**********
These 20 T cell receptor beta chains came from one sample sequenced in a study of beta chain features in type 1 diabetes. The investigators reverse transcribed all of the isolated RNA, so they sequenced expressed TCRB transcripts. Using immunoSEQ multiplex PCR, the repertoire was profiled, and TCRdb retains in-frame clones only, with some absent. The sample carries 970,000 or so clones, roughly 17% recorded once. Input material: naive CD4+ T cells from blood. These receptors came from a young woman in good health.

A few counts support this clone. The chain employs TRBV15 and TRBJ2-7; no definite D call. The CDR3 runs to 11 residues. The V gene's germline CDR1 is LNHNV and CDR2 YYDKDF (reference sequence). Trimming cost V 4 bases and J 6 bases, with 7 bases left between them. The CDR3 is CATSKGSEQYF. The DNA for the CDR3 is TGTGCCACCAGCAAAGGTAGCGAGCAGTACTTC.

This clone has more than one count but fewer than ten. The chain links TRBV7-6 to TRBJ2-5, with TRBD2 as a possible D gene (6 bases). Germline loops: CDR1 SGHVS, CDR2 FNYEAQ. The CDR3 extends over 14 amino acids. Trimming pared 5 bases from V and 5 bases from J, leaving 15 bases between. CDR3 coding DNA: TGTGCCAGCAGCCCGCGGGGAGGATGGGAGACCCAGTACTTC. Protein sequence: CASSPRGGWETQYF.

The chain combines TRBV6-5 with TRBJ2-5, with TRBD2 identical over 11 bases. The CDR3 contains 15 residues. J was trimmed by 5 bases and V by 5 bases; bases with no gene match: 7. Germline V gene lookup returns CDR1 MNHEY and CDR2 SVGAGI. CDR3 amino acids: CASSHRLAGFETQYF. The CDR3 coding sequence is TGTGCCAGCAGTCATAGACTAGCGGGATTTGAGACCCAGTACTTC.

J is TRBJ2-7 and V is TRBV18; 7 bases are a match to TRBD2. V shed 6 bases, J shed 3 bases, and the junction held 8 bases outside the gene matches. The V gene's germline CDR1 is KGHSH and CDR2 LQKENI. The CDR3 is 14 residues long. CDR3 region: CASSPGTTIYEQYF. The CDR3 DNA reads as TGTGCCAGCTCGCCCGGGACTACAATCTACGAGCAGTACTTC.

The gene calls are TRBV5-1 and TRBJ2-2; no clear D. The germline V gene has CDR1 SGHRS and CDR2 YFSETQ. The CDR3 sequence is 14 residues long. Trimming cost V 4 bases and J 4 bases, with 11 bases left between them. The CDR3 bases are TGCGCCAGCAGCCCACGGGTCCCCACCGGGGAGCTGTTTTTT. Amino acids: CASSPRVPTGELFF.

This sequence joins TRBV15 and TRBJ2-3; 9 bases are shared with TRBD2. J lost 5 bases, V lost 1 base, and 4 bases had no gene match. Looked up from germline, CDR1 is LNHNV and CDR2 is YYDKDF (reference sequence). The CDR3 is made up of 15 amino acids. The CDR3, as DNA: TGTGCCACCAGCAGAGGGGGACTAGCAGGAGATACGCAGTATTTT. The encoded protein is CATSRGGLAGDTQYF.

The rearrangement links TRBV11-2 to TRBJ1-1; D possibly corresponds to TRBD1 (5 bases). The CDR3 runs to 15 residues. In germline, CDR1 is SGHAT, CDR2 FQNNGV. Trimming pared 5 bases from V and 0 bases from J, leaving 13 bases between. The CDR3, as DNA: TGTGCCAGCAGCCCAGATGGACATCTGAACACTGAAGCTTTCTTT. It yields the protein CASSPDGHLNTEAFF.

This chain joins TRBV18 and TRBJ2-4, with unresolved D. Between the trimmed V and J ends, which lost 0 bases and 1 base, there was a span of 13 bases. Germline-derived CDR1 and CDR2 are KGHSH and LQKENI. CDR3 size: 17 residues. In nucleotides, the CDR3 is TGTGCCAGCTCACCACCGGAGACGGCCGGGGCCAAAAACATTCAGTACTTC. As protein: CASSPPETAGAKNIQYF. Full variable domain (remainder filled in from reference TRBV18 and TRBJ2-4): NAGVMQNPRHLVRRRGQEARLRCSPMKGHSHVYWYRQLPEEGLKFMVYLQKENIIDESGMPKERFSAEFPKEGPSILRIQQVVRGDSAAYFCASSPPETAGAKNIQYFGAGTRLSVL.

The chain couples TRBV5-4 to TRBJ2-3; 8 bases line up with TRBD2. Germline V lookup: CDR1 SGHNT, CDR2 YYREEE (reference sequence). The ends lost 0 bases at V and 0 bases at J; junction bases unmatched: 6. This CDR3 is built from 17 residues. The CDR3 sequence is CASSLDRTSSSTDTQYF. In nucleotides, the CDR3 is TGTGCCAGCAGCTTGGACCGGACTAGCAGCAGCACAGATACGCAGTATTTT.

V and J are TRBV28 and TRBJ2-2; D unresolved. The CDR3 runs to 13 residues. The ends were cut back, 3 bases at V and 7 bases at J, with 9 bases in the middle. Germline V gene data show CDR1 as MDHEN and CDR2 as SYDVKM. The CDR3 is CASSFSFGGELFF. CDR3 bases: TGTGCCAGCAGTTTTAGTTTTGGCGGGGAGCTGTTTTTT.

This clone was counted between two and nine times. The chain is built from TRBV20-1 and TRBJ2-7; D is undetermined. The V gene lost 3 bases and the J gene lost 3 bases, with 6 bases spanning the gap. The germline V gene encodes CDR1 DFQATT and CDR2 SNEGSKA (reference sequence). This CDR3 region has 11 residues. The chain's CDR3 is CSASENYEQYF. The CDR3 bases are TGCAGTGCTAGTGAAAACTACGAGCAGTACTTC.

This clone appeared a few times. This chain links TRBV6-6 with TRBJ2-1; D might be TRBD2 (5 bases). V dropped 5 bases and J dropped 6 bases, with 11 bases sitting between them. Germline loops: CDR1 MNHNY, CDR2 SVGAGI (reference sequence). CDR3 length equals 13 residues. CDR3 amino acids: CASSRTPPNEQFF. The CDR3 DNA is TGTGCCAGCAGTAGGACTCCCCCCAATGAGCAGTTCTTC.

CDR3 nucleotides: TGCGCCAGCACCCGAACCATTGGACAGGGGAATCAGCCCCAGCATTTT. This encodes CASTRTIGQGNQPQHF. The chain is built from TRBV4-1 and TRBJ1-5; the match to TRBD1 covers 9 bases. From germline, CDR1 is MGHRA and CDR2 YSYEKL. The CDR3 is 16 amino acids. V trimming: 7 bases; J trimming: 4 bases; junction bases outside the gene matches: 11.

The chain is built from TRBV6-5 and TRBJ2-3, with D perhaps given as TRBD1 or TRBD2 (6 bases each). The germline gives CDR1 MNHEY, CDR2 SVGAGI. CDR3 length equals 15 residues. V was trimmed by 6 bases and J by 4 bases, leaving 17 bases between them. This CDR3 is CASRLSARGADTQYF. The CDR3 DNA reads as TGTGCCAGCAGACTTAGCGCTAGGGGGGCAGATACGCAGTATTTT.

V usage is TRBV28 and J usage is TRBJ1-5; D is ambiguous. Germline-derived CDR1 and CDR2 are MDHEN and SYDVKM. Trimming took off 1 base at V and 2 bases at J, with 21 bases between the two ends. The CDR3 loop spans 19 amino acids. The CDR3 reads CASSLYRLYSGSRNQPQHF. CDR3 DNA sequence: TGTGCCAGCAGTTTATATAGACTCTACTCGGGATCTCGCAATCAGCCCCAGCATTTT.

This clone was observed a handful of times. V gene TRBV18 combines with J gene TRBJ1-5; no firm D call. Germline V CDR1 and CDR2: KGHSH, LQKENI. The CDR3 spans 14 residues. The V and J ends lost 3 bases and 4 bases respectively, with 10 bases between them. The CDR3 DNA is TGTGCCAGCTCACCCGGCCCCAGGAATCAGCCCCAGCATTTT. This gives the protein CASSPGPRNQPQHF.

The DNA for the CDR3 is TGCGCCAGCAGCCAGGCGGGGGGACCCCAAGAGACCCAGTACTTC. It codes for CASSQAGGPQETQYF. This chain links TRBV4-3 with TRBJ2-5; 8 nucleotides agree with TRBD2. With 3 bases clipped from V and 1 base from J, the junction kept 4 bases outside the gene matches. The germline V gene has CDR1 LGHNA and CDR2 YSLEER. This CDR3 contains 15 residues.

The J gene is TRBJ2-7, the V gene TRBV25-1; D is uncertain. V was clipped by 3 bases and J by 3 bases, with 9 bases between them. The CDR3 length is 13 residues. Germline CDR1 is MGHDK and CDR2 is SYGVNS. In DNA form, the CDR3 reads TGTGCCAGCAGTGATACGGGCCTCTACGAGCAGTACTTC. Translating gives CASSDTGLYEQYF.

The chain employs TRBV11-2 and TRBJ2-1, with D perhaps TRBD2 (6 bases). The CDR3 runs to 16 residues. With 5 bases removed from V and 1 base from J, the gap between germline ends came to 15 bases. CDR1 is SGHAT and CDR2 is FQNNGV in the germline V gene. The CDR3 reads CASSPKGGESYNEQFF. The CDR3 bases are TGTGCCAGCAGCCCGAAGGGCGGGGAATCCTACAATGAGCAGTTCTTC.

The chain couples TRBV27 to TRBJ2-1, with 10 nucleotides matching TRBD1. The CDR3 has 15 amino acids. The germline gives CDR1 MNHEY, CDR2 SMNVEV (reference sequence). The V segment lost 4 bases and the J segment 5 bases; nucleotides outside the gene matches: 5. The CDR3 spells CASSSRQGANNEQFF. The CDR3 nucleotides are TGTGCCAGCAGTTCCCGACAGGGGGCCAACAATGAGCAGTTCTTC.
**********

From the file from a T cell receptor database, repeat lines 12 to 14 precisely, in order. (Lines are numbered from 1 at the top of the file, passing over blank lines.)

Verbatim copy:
This clone was counted between two and nine times. The chain is built from TRBV20-1 and TRBJ2-7; D is undetermined. The V gene lost 3 bases and the J gene lost 3 bases, with 6 bases spanning the gap. The germline V gene encodes CDR1 DFQATT and CDR2 SNEGSKA (reference sequence). This CDR3 region has 11 residues. The chain's CDR3 is CSASENYEQYF. The CDR3 bases are TGCAGTGCTAGTGAAAACTACGAGCAGTACTTC.

This clone appeared a few times. This chain links TRBV6-6 with TRBJ2-1; D might be TRBD2 (5 bases). V dropped 5 bases and J dropped 6 bases, with 11 bases sitting between them. Germline loops: CDR1 MNHNY, CDR2 SVGAGI (reference sequence). CDR3 length equals 13 residues. CDR3 amino acids: CASSRTPPNEQFF. The CDR3 DNA is TGTGCCAGCAGTAGGACTCCCCCCAATGAGCAGTTCTTC.

CDR3 nucleotides: TGCGCCAGCACCCGAACCATTGGACAGGGGAATCAGCCCCAGCATTTT. This encodes CASTRTIGQGNQPQHF. The chain is built from TRBV4-1 and TRBJ1-5; the match to TRBD1 covers 9 bases. From germline, CDR1 is MGHRA and CDR2 YSYEKL. The CDR3 is 16 amino acids. V trimming: 7 bases; J trimming: 4 bases; junction bases outside the gene matches: 11.